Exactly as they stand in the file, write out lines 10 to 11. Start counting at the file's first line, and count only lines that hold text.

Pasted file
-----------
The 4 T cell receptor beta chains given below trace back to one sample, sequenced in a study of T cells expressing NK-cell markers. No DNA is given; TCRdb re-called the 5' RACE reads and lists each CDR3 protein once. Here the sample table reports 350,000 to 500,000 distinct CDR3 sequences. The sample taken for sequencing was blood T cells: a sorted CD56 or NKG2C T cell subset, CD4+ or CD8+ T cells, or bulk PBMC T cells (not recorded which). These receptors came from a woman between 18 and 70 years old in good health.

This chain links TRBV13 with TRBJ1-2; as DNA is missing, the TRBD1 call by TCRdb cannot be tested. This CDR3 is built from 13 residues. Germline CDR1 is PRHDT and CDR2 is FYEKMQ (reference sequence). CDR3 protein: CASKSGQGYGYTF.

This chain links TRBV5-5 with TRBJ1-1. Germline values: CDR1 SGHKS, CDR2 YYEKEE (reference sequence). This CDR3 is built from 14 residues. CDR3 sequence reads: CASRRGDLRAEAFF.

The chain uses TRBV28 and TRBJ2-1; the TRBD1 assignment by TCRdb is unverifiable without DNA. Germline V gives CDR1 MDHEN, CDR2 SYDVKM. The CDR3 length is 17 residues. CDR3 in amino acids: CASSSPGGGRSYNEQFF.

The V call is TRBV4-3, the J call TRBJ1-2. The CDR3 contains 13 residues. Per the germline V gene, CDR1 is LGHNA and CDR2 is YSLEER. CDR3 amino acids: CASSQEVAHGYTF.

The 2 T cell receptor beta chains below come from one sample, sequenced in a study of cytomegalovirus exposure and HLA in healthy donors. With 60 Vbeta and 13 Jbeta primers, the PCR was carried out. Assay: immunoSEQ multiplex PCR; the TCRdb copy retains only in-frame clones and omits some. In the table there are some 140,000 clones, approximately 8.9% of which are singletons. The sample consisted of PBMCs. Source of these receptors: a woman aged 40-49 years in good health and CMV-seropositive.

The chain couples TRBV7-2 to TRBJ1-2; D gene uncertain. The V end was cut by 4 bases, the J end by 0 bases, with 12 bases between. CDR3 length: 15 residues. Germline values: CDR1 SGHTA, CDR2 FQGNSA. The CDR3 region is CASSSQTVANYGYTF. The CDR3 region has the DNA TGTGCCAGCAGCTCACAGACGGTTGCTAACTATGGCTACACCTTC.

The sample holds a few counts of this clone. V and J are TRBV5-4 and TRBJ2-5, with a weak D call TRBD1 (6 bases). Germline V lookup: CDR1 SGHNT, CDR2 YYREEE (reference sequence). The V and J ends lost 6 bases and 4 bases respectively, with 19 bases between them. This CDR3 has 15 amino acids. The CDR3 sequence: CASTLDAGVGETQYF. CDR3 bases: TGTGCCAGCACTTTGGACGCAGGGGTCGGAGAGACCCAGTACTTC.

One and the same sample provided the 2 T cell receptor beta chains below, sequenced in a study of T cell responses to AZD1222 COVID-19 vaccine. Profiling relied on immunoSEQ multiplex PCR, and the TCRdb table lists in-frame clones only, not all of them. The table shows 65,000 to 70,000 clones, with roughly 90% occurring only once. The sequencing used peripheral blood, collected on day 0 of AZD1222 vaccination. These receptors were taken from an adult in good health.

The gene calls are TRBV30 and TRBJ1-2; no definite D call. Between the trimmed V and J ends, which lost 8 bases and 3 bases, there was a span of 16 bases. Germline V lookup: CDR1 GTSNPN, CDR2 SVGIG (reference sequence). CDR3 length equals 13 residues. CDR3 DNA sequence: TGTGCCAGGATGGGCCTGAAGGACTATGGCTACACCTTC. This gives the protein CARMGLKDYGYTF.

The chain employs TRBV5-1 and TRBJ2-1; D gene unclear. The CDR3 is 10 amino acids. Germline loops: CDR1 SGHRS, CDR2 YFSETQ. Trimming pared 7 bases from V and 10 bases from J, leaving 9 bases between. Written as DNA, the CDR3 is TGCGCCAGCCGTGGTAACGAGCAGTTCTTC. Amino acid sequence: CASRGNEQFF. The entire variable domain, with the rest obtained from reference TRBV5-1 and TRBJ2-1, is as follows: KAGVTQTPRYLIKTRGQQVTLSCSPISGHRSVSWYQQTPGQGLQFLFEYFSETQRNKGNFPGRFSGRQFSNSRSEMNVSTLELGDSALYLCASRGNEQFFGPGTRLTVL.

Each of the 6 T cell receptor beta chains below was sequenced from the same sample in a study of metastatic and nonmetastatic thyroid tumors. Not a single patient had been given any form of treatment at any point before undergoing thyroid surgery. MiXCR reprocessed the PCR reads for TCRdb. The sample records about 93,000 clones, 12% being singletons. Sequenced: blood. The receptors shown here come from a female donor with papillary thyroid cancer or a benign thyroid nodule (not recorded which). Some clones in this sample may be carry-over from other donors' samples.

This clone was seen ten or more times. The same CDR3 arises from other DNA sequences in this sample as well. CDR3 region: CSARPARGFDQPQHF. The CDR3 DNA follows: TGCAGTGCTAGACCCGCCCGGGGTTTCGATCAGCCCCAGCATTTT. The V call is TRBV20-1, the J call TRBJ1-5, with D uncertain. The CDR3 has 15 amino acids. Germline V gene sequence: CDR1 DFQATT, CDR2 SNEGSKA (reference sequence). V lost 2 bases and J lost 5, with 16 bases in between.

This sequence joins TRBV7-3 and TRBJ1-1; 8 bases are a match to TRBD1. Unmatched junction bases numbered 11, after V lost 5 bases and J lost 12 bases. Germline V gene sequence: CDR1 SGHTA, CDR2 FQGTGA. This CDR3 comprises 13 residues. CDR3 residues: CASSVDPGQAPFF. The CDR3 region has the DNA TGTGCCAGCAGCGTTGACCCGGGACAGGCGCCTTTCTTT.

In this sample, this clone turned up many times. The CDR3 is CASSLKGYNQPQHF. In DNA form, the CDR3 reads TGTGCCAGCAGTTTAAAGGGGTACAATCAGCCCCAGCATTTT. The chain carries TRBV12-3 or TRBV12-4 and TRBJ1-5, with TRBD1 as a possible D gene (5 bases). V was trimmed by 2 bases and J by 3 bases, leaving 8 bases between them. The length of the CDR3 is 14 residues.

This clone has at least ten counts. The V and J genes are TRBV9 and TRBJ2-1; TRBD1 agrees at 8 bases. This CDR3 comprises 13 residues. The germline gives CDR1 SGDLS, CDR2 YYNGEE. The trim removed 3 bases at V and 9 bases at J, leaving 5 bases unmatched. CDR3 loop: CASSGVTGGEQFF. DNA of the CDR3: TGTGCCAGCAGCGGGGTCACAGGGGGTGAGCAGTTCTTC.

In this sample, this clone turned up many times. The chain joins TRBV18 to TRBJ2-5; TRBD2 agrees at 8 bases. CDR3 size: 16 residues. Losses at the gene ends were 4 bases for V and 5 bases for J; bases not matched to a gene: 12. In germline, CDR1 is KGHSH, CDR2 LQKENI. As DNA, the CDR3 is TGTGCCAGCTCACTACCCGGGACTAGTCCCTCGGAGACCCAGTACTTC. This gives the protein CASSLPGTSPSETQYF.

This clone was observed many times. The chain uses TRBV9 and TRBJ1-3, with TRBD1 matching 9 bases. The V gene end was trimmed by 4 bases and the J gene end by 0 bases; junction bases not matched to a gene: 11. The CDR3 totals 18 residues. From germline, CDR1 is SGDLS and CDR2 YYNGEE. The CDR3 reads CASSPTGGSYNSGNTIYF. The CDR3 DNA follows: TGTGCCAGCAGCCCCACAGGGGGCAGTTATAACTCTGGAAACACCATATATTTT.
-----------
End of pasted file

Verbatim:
The gene calls are TRBV30 and TRBJ1-2; no definite D call. Between the trimmed V and J ends, which lost 8 bases and 3 bases, there was a span of 16 bases. Germline V lookup: CDR1 GTSNPN, CDR2 SVGIG (reference sequence). CDR3 length equals 13 residues. CDR3 DNA sequence: TGTGCCAGGATGGGCCTGAAGGACTATGGCTACACCTTC. This gives the protein CARMGLKDYGYTF.

The chain employs TRBV5-1 and TRBJ2-1; D gene unclear. The CDR3 is 10 amino acids. Germline loops: CDR1 SGHRS, CDR2 YFSETQ. Trimming pared 7 bases from V and 10 bases from J, leaving 9 bases between. Written as DNA, the CDR3 is TGCGCCAGCCGTGGTAACGAGCAGTTCTTC. Amino acid sequence: CASRGNEQFF. The entire variable domain, with the rest obtained from reference TRBV5-1 and TRBJ2-1, is as follows: KAGVTQTPRYLIKTRGQQVTLSCSPISGHRSVSWYQQTPGQGLQFLFEYFSETQRNKGNFPGRFSGRQFSNSRSEMNVSTLELGDSALYLCASRGNEQFFGPGTRLTVL.